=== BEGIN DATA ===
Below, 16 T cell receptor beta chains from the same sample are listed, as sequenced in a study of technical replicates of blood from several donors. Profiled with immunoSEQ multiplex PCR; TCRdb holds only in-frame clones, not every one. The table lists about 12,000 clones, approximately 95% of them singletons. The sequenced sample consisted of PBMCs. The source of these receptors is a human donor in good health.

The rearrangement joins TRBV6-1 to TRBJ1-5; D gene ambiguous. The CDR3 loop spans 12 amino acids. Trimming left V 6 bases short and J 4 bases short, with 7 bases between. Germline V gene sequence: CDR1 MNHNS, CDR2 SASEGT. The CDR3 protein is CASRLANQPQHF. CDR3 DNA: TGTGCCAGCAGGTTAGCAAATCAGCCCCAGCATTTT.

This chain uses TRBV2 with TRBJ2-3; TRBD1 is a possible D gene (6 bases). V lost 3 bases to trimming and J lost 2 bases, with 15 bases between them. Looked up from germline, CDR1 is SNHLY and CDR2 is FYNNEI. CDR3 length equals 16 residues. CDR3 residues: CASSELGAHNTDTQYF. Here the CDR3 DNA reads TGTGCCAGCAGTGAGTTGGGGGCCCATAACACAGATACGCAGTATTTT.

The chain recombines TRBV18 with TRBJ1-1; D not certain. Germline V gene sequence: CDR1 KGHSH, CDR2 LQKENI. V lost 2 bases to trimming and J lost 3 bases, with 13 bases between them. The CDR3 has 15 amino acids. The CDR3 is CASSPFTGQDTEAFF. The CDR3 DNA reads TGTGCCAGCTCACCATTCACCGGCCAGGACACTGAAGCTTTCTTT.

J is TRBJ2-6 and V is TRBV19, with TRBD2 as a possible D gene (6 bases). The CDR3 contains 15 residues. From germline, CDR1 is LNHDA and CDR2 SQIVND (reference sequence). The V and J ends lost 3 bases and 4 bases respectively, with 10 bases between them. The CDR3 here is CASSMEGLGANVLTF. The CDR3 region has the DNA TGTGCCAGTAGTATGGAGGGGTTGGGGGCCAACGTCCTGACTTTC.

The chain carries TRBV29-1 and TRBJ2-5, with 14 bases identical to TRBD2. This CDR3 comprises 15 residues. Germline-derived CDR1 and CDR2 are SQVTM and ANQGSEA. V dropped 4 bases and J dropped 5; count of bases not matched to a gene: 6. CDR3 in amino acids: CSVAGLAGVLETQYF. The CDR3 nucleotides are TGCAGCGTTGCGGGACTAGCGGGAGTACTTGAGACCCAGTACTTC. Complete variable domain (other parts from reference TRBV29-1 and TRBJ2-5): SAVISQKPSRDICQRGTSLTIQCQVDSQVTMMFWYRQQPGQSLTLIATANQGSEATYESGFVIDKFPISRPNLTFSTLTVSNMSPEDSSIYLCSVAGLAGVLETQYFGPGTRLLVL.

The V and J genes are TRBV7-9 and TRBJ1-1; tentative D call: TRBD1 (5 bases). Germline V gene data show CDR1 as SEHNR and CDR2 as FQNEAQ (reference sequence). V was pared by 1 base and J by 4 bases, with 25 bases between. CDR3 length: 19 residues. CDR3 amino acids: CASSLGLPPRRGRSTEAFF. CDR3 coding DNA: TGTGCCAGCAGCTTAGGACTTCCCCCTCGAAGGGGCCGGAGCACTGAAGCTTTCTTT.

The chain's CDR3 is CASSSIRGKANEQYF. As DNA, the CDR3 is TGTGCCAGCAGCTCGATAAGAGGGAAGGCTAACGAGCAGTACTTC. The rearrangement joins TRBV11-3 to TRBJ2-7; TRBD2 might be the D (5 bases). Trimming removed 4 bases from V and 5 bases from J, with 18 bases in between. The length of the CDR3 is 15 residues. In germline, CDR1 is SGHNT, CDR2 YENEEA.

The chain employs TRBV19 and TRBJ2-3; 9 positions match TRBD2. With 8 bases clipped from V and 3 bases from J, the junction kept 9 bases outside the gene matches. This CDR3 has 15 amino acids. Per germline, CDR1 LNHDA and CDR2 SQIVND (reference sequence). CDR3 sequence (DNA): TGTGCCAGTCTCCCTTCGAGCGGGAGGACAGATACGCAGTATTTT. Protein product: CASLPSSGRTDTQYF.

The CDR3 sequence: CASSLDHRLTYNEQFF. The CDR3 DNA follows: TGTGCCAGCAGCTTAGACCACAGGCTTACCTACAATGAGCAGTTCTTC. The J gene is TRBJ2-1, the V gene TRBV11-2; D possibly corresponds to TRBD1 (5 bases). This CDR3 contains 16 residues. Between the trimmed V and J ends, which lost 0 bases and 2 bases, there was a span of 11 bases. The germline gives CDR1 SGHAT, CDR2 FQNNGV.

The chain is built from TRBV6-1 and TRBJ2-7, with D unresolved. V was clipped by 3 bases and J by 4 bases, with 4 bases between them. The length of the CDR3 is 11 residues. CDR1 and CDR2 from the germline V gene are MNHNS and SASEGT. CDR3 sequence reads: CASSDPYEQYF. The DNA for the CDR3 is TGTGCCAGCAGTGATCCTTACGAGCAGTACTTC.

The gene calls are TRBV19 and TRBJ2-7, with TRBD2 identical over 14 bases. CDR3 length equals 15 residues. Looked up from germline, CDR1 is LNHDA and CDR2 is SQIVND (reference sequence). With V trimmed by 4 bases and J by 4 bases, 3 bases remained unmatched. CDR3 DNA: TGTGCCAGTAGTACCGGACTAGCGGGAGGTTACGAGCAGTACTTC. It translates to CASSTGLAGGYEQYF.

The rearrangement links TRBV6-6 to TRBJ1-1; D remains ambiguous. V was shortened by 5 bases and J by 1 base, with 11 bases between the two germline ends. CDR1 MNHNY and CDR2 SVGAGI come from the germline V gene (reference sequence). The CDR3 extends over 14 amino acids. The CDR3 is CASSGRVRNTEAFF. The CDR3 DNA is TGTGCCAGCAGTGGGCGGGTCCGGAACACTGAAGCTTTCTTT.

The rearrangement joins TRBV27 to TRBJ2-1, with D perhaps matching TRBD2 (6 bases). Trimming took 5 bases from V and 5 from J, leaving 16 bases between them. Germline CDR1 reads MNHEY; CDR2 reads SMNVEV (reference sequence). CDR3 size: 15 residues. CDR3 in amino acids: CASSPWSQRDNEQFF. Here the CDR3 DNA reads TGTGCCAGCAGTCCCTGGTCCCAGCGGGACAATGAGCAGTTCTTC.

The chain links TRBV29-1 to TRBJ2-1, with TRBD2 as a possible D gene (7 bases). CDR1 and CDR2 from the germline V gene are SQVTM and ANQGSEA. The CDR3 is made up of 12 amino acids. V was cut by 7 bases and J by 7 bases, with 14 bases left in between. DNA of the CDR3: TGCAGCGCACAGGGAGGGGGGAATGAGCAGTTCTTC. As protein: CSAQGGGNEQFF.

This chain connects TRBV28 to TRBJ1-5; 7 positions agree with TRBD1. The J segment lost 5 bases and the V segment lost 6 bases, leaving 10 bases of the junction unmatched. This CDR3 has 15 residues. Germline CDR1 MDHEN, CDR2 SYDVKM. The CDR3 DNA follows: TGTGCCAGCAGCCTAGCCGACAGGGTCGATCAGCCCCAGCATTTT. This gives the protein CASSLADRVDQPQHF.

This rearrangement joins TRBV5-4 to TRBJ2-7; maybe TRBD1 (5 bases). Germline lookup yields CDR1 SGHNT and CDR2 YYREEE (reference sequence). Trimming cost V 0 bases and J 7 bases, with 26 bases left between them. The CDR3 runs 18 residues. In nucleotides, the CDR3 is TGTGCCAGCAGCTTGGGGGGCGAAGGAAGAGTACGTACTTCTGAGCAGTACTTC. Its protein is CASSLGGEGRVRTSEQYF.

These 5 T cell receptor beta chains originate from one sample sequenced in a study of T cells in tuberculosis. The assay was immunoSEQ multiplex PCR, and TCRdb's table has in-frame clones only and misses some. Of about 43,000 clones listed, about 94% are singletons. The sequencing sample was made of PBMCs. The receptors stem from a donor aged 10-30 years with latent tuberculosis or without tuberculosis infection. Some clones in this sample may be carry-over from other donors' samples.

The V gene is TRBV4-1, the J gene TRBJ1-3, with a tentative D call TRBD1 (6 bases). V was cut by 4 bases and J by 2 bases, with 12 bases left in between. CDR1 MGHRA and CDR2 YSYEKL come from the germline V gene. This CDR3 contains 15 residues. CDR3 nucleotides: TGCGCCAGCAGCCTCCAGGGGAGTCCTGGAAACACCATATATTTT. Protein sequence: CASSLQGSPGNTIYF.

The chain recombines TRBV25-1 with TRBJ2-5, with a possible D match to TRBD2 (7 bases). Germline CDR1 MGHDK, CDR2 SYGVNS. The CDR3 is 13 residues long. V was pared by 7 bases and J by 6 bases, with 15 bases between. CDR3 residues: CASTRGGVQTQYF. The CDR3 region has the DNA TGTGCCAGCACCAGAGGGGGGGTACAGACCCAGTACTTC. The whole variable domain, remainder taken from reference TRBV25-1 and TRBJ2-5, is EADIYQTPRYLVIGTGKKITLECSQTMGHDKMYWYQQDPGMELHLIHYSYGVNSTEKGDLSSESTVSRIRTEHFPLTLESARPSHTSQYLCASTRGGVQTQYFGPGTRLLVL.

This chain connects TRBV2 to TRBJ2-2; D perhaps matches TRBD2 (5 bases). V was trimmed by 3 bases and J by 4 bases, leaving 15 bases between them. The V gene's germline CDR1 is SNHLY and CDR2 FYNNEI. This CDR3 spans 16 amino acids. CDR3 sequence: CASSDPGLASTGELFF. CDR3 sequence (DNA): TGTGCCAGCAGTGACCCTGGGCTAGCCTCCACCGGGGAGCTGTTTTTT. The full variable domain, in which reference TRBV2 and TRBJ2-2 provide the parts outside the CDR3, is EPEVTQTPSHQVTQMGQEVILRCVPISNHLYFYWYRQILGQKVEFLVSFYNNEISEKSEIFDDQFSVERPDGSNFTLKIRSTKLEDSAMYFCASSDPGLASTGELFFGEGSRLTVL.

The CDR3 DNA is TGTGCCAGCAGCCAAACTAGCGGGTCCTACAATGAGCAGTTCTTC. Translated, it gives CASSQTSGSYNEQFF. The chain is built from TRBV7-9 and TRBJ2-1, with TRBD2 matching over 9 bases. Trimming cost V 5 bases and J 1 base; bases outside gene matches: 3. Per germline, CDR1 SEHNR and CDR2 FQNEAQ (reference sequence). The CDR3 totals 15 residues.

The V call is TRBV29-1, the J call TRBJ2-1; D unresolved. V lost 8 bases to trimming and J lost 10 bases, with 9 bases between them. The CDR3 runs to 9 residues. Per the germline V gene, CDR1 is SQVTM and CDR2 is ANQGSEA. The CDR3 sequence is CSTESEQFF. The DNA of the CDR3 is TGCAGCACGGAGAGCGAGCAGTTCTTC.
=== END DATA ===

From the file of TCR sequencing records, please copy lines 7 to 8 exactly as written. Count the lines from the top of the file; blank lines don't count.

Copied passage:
The V and J genes are TRBV7-9 and TRBJ1-1; tentative D call: TRBD1 (5 bases). Germline V gene data show CDR1 as SEHNR and CDR2 as FQNEAQ (reference sequence). V was pared by 1 base and J by 4 bases, with 25 bases between. CDR3 length: 19 residues. CDR3 amino acids: CASSLGLPPRRGRSTEAFF. CDR3 coding DNA: TGTGCCAGCAGCTTAGGACTTCCCCCTCGAAGGGGCCGGAGCACTGAAGCTTTCTTT.

The chain's CDR3 is CASSSIRGKANEQYF. As DNA, the CDR3 is TGTGCCAGCAGCTCGATAAGAGGGAAGGCTAACGAGCAGTACTTC. The rearrangement joins TRBV11-3 to TRBJ2-7; TRBD2 might be the D (5 bases). Trimming removed 4 bases from V and 5 bases from J, with 18 bases in between. The length of the CDR3 is 15 residues. In germline, CDR1 is SGHNT, CDR2 YENEEA.